WITH his plans to slim down the monarchy, it's likely we'll see a shake-up of who gets to live at the lavish royal properties under King Charles III.
However, the monarch himself is set to bed down in his 'least favourite' royal residence despite having 20 lavish castles and stately homes at his disposal, according to reports.
Buckingham Palace became the headquarters of the Royal Family after being acquired in 1761 – but our new head of state is reportedly not a big fan.
Nonetheless, the King, 73, is expected to follow the tradition established by Queen Victoria in 1837 and use it as his official London residence, The Times suggests.
Buckingham Palace, in Westminster, was where the late Queen held her annual Christmas broadcasts.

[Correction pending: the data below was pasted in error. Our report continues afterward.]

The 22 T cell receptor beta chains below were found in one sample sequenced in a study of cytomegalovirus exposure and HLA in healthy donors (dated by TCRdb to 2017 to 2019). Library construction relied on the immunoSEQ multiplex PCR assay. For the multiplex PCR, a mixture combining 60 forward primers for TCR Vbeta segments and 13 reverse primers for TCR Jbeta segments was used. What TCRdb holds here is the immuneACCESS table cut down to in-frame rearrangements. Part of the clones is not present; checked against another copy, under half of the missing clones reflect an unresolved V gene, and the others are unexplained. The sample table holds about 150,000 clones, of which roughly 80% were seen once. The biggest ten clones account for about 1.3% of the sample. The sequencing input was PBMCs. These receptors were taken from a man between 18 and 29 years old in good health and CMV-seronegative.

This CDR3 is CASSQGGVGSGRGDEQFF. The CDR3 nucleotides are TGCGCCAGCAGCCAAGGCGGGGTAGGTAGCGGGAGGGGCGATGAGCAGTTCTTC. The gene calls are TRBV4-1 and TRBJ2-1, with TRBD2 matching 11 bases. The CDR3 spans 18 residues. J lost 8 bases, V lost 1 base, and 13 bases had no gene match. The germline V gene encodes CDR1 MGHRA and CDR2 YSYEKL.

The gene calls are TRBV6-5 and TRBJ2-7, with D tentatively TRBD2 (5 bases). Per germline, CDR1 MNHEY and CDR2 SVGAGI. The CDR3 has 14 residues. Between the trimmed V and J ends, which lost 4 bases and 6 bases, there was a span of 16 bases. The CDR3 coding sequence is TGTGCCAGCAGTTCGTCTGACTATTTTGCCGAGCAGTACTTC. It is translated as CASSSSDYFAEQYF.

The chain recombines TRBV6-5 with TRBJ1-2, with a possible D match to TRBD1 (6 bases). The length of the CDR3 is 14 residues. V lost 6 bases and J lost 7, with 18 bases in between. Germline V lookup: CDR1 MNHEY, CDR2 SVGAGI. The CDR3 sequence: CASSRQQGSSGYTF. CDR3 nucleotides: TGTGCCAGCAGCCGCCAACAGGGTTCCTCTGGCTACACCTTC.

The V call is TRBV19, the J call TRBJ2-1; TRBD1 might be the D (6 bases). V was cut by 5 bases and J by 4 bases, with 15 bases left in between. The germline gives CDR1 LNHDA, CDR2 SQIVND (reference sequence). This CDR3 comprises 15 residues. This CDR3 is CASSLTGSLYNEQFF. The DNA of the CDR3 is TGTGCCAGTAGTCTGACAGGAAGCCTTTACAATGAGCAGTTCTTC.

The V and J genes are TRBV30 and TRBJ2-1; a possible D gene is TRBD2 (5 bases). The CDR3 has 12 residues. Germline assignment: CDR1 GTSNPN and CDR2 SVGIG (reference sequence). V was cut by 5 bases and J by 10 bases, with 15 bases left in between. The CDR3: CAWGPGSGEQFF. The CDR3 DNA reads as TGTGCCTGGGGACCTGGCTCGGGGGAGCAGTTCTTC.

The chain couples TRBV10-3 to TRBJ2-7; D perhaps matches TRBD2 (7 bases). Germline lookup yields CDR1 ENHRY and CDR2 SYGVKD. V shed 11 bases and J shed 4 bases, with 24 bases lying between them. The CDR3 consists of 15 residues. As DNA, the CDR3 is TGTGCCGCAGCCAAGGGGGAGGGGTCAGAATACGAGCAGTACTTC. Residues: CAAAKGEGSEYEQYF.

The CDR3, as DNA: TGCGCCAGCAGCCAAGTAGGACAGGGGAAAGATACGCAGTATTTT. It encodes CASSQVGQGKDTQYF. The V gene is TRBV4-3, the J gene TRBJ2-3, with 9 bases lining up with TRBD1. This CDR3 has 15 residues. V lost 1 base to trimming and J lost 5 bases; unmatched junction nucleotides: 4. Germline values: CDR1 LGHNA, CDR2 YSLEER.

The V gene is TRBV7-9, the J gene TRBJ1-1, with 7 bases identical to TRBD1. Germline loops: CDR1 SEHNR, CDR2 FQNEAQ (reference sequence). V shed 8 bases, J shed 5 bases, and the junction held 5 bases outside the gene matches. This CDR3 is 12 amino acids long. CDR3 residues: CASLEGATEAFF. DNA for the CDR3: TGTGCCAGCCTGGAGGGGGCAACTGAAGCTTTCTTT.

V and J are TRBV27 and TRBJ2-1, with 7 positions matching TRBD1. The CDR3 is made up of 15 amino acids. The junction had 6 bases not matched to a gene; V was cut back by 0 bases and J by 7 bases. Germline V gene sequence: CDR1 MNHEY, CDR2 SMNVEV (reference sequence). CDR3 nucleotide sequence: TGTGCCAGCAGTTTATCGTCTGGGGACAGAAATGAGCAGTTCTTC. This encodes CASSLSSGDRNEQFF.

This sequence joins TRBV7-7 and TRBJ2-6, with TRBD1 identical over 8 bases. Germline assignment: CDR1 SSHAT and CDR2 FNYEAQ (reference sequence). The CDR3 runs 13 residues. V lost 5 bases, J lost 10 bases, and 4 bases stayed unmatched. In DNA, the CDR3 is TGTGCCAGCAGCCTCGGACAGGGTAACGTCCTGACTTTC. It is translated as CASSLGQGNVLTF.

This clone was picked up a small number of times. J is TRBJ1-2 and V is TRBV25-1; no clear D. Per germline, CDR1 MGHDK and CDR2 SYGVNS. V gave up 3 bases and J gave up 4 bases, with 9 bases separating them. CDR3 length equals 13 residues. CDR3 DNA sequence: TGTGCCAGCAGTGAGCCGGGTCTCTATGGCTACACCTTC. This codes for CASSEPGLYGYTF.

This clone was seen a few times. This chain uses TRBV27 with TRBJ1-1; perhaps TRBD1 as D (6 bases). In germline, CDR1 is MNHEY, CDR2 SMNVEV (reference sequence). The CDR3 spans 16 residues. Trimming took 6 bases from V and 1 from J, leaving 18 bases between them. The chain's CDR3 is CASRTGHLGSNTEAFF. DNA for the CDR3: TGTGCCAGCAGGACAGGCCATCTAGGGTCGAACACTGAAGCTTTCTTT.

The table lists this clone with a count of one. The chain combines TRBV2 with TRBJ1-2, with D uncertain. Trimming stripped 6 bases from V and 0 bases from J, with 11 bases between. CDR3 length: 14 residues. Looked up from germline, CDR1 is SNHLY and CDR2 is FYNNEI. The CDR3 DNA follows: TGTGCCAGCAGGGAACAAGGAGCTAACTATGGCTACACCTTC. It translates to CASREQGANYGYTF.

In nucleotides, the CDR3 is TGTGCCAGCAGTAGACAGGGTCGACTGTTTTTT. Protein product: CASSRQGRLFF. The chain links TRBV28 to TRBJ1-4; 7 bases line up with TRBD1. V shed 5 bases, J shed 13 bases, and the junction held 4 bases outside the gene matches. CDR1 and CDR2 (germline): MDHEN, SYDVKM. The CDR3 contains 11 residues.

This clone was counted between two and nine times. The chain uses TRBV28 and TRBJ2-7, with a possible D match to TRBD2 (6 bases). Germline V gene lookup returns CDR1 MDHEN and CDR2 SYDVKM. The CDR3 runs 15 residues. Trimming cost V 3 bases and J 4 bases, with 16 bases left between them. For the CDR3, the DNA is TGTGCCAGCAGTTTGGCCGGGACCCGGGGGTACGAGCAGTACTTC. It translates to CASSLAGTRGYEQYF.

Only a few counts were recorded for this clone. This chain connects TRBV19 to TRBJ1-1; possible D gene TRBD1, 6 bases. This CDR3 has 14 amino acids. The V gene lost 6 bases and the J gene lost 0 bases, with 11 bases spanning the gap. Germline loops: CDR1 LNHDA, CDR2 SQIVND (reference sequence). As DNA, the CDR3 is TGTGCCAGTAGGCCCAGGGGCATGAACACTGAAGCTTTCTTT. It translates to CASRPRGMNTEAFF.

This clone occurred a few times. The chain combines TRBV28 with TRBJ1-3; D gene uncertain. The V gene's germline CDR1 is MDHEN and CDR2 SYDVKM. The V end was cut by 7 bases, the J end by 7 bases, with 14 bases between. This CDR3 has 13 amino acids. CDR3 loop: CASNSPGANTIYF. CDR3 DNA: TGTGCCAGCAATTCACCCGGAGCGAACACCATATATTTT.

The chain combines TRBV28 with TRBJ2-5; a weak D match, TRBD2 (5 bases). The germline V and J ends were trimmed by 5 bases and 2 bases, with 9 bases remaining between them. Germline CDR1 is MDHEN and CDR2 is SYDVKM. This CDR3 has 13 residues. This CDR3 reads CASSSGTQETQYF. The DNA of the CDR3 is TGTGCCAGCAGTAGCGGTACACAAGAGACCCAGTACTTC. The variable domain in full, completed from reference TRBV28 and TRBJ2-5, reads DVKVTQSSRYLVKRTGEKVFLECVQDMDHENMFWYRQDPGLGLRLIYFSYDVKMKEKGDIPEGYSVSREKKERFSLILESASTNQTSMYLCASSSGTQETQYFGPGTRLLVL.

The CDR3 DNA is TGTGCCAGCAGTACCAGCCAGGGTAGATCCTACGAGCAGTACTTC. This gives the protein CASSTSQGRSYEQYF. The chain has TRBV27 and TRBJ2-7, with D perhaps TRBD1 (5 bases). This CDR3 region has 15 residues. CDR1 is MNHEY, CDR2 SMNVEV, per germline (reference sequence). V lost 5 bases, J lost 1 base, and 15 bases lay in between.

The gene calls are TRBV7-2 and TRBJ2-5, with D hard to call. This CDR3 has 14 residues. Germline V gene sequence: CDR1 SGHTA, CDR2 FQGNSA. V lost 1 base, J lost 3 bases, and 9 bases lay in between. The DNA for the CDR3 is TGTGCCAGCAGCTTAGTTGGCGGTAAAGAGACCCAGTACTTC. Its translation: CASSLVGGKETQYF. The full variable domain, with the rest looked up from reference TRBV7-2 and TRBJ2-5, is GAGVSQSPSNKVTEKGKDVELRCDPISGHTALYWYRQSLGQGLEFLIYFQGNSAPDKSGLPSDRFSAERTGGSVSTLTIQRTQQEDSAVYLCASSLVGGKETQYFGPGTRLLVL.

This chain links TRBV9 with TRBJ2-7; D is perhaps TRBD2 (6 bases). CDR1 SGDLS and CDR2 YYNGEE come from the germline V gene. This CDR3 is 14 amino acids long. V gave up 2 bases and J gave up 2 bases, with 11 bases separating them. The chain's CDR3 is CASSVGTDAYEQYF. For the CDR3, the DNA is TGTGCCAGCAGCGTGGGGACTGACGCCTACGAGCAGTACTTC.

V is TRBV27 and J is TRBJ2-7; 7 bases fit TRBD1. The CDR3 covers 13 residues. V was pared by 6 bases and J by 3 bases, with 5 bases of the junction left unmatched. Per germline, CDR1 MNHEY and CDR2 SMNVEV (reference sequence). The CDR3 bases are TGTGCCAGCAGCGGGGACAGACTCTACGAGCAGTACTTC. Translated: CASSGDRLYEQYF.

A grand ballroom, which is often opened up to the public, is the definition of opulence – decorated with red rose carpets, gold chandeliers and sprawling paintings.
Buckingham Palace was built by the Duke of Buckingham in 1703 and has 775 rooms, as well as the largest private garden in London.
The King, however, prefers Clarence House, his residence since 2003, over the vast Westminster estate.
Each of the luxurious abodes is certainly fit for a King, a prince or a princess – but what are they like inside?
We reveal the exquisite details that set them apart and recap their royal history.
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The nation was given a sneak peek inside Kensington Palace when the Prince and Princess of Wales hosted the Obamas back in 2016.
The royal residence in west London is fitted with cream carpets, floral cushions and elegant fittings including white gold-framed paintings.
Lamps and candles illuminate the living room and Prince George's adorable rocking chair helped to give it a warm feel.